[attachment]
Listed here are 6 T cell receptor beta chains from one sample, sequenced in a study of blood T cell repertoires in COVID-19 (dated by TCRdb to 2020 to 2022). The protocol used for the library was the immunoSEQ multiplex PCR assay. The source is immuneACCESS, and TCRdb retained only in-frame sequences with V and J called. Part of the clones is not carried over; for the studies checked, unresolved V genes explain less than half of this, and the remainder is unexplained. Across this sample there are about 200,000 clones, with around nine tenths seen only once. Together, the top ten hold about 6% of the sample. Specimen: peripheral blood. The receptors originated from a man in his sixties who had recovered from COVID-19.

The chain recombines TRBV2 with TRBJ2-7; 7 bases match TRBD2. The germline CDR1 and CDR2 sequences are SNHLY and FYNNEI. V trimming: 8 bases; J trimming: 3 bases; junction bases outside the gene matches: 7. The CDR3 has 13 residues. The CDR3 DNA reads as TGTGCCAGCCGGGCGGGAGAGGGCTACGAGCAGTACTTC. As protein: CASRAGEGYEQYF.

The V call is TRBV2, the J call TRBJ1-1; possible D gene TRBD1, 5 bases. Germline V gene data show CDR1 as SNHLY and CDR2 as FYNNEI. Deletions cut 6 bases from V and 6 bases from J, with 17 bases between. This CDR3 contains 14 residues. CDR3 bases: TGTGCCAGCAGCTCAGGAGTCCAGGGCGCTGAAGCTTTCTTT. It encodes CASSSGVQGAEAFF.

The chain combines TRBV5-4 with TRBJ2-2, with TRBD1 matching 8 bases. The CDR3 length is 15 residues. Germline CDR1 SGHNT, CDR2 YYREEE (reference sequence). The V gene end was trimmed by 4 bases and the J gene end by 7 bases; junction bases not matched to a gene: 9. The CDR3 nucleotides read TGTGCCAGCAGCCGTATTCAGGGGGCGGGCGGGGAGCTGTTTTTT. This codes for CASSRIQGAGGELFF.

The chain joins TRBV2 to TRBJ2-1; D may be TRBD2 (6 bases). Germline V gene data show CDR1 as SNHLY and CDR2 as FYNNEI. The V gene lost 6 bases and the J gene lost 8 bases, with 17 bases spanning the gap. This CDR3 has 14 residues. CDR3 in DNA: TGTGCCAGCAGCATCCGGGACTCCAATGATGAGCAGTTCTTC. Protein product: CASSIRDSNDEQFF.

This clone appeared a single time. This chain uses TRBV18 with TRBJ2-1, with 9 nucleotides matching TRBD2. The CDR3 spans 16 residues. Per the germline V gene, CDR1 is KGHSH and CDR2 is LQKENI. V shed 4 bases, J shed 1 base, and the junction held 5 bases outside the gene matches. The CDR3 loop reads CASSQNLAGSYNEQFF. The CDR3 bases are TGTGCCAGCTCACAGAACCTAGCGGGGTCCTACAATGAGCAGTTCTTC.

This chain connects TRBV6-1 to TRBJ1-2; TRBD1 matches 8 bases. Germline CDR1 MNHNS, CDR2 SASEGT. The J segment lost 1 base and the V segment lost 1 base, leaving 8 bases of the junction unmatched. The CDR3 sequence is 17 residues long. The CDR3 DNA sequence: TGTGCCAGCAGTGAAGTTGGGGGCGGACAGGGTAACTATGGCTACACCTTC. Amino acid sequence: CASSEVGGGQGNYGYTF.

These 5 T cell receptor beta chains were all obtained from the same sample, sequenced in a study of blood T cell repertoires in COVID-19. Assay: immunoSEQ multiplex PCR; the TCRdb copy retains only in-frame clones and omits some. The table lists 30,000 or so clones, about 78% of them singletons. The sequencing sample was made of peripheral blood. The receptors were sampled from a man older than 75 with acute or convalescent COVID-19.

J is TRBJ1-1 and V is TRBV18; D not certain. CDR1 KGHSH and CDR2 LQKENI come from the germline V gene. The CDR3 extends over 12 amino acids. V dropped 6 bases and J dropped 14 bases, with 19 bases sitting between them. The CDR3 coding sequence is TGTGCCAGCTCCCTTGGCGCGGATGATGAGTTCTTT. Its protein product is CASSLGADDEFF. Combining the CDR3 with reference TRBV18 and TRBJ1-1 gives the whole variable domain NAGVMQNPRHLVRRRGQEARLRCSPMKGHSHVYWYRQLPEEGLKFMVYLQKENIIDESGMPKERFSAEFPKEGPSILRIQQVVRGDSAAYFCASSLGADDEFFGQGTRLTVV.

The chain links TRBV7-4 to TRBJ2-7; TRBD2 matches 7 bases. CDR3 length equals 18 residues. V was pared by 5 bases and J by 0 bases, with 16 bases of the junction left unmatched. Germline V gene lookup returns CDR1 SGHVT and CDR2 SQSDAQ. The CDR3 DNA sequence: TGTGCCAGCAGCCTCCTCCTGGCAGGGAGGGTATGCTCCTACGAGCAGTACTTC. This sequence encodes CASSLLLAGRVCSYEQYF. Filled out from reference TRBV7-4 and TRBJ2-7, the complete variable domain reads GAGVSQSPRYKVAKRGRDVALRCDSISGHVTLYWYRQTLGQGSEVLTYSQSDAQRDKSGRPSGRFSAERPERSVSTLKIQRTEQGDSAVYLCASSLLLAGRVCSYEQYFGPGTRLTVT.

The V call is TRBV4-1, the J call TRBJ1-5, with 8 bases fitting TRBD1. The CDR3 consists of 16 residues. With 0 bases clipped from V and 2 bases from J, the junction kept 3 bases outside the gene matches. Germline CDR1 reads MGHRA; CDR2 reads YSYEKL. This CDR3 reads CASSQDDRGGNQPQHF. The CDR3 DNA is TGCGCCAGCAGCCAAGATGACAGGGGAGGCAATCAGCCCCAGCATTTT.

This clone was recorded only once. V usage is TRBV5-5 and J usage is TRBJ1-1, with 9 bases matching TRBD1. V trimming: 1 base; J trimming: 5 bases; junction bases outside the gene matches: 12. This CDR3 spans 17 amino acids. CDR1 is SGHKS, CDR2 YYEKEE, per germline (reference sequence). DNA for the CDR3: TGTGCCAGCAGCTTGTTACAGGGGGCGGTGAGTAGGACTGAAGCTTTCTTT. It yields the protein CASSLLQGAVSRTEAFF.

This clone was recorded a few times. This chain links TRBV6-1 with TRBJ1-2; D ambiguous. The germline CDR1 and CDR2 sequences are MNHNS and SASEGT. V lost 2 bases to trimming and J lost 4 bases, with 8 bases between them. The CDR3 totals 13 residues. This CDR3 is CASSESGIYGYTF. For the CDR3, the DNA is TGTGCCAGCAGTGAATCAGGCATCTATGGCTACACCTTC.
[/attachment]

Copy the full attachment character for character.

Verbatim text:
Listed here are 6 T cell receptor beta chains from one sample, sequenced in a study of blood T cell repertoires in COVID-19 (dated by TCRdb to 2020 to 2022). The protocol used for the library was the immunoSEQ multiplex PCR assay. The source is immuneACCESS, and TCRdb retained only in-frame sequences with V and J called. Part of the clones is not carried over; for the studies checked, unresolved V genes explain less than half of this, and the remainder is unexplained. Across this sample there are about 200,000 clones, with around nine tenths seen only once. Together, the top ten hold about 6% of the sample. Specimen: peripheral blood. The receptors originated from a man in his sixties who had recovered from COVID-19.

The chain recombines TRBV2 with TRBJ2-7; 7 bases match TRBD2. The germline CDR1 and CDR2 sequences are SNHLY and FYNNEI. V trimming: 8 bases; J trimming: 3 bases; junction bases outside the gene matches: 7. The CDR3 has 13 residues. The CDR3 DNA reads as TGTGCCAGCCGGGCGGGAGAGGGCTACGAGCAGTACTTC. As protein: CASRAGEGYEQYF.

The V call is TRBV2, the J call TRBJ1-1; possible D gene TRBD1, 5 bases. Germline V gene data show CDR1 as SNHLY and CDR2 as FYNNEI. Deletions cut 6 bases from V and 6 bases from J, with 17 bases between. This CDR3 contains 14 residues. CDR3 bases: TGTGCCAGCAGCTCAGGAGTCCAGGGCGCTGAAGCTTTCTTT. It encodes CASSSGVQGAEAFF.

The chain combines TRBV5-4 with TRBJ2-2, with TRBD1 matching 8 bases. The CDR3 length is 15 residues. Germline CDR1 SGHNT, CDR2 YYREEE (reference sequence). The V gene end was trimmed by 4 bases and the J gene end by 7 bases; junction bases not matched to a gene: 9. The CDR3 nucleotides read TGTGCCAGCAGCCGTATTCAGGGGGCGGGCGGGGAGCTGTTTTTT. This codes for CASSRIQGAGGELFF.

The chain joins TRBV2 to TRBJ2-1; D may be TRBD2 (6 bases). Germline V gene data show CDR1 as SNHLY and CDR2 as FYNNEI. The V gene lost 6 bases and the J gene lost 8 bases, with 17 bases spanning the gap. This CDR3 has 14 residues. CDR3 in DNA: TGTGCCAGCAGCATCCGGGACTCCAATGATGAGCAGTTCTTC. Protein product: CASSIRDSNDEQFF.

This clone appeared a single time. This chain uses TRBV18 with TRBJ2-1, with 9 nucleotides matching TRBD2. The CDR3 spans 16 residues. Per the germline V gene, CDR1 is KGHSH and CDR2 is LQKENI. V shed 4 bases, J shed 1 base, and the junction held 5 bases outside the gene matches. The CDR3 loop reads CASSQNLAGSYNEQFF. The CDR3 bases are TGTGCCAGCTCACAGAACCTAGCGGGGTCCTACAATGAGCAGTTCTTC.

This chain connects TRBV6-1 to TRBJ1-2; TRBD1 matches 8 bases. Germline CDR1 MNHNS, CDR2 SASEGT. The J segment lost 1 base and the V segment lost 1 base, leaving 8 bases of the junction unmatched. The CDR3 sequence is 17 residues long. The CDR3 DNA sequence: TGTGCCAGCAGTGAAGTTGGGGGCGGACAGGGTAACTATGGCTACACCTTC. Amino acid sequence: CASSEVGGGQGNYGYTF.

These 5 T cell receptor beta chains were all obtained from the same sample, sequenced in a study of blood T cell repertoires in COVID-19. Assay: immunoSEQ multiplex PCR; the TCRdb copy retains only in-frame clones and omits some. The table lists 30,000 or so clones, about 78% of them singletons. The sequencing sample was made of peripheral blood. The receptors were sampled from a man older than 75 with acute or convalescent COVID-19.

J is TRBJ1-1 and V is TRBV18; D not certain. CDR1 KGHSH and CDR2 LQKENI come from the germline V gene. The CDR3 extends over 12 amino acids. V dropped 6 bases and J dropped 14 bases, with 19 bases sitting between them. The CDR3 coding sequence is TGTGCCAGCTCCCTTGGCGCGGATGATGAGTTCTTT. Its protein product is CASSLGADDEFF. Combining the CDR3 with reference TRBV18 and TRBJ1-1 gives the whole variable domain NAGVMQNPRHLVRRRGQEARLRCSPMKGHSHVYWYRQLPEEGLKFMVYLQKENIIDESGMPKERFSAEFPKEGPSILRIQQVVRGDSAAYFCASSLGADDEFFGQGTRLTVV.

The chain links TRBV7-4 to TRBJ2-7; TRBD2 matches 7 bases. CDR3 length equals 18 residues. V was pared by 5 bases and J by 0 bases, with 16 bases of the junction left unmatched. Germline V gene lookup returns CDR1 SGHVT and CDR2 SQSDAQ. The CDR3 DNA sequence: TGTGCCAGCAGCCTCCTCCTGGCAGGGAGGGTATGCTCCTACGAGCAGTACTTC. This sequence encodes CASSLLLAGRVCSYEQYF. Filled out from reference TRBV7-4 and TRBJ2-7, the complete variable domain reads GAGVSQSPRYKVAKRGRDVALRCDSISGHVTLYWYRQTLGQGSEVLTYSQSDAQRDKSGRPSGRFSAERPERSVSTLKIQRTEQGDSAVYLCASSLLLAGRVCSYEQYFGPGTRLTVT.

The V call is TRBV4-1, the J call TRBJ1-5, with 8 bases fitting TRBD1. The CDR3 consists of 16 residues. With 0 bases clipped from V and 2 bases from J, the junction kept 3 bases outside the gene matches. Germline CDR1 reads MGHRA; CDR2 reads YSYEKL. This CDR3 reads CASSQDDRGGNQPQHF. The CDR3 DNA is TGCGCCAGCAGCCAAGATGACAGGGGAGGCAATCAGCCCCAGCATTTT.

This clone was recorded only once. V usage is TRBV5-5 and J usage is TRBJ1-1, with 9 bases matching TRBD1. V trimming: 1 base; J trimming: 5 bases; junction bases outside the gene matches: 12. This CDR3 spans 17 amino acids. CDR1 is SGHKS, CDR2 YYEKEE, per germline (reference sequence). DNA for the CDR3: TGTGCCAGCAGCTTGTTACAGGGGGCGGTGAGTAGGACTGAAGCTTTCTTT. It yields the protein CASSLLQGAVSRTEAFF.

This clone was recorded a few times. This chain links TRBV6-1 with TRBJ1-2; D ambiguous. The germline CDR1 and CDR2 sequences are MNHNS and SASEGT. V lost 2 bases to trimming and J lost 4 bases, with 8 bases between them. The CDR3 totals 13 residues. This CDR3 is CASSESGIYGYTF. For the CDR3, the DNA is TGTGCCAGCAGTGAATCAGGCATCTATGGCTACACCTTC.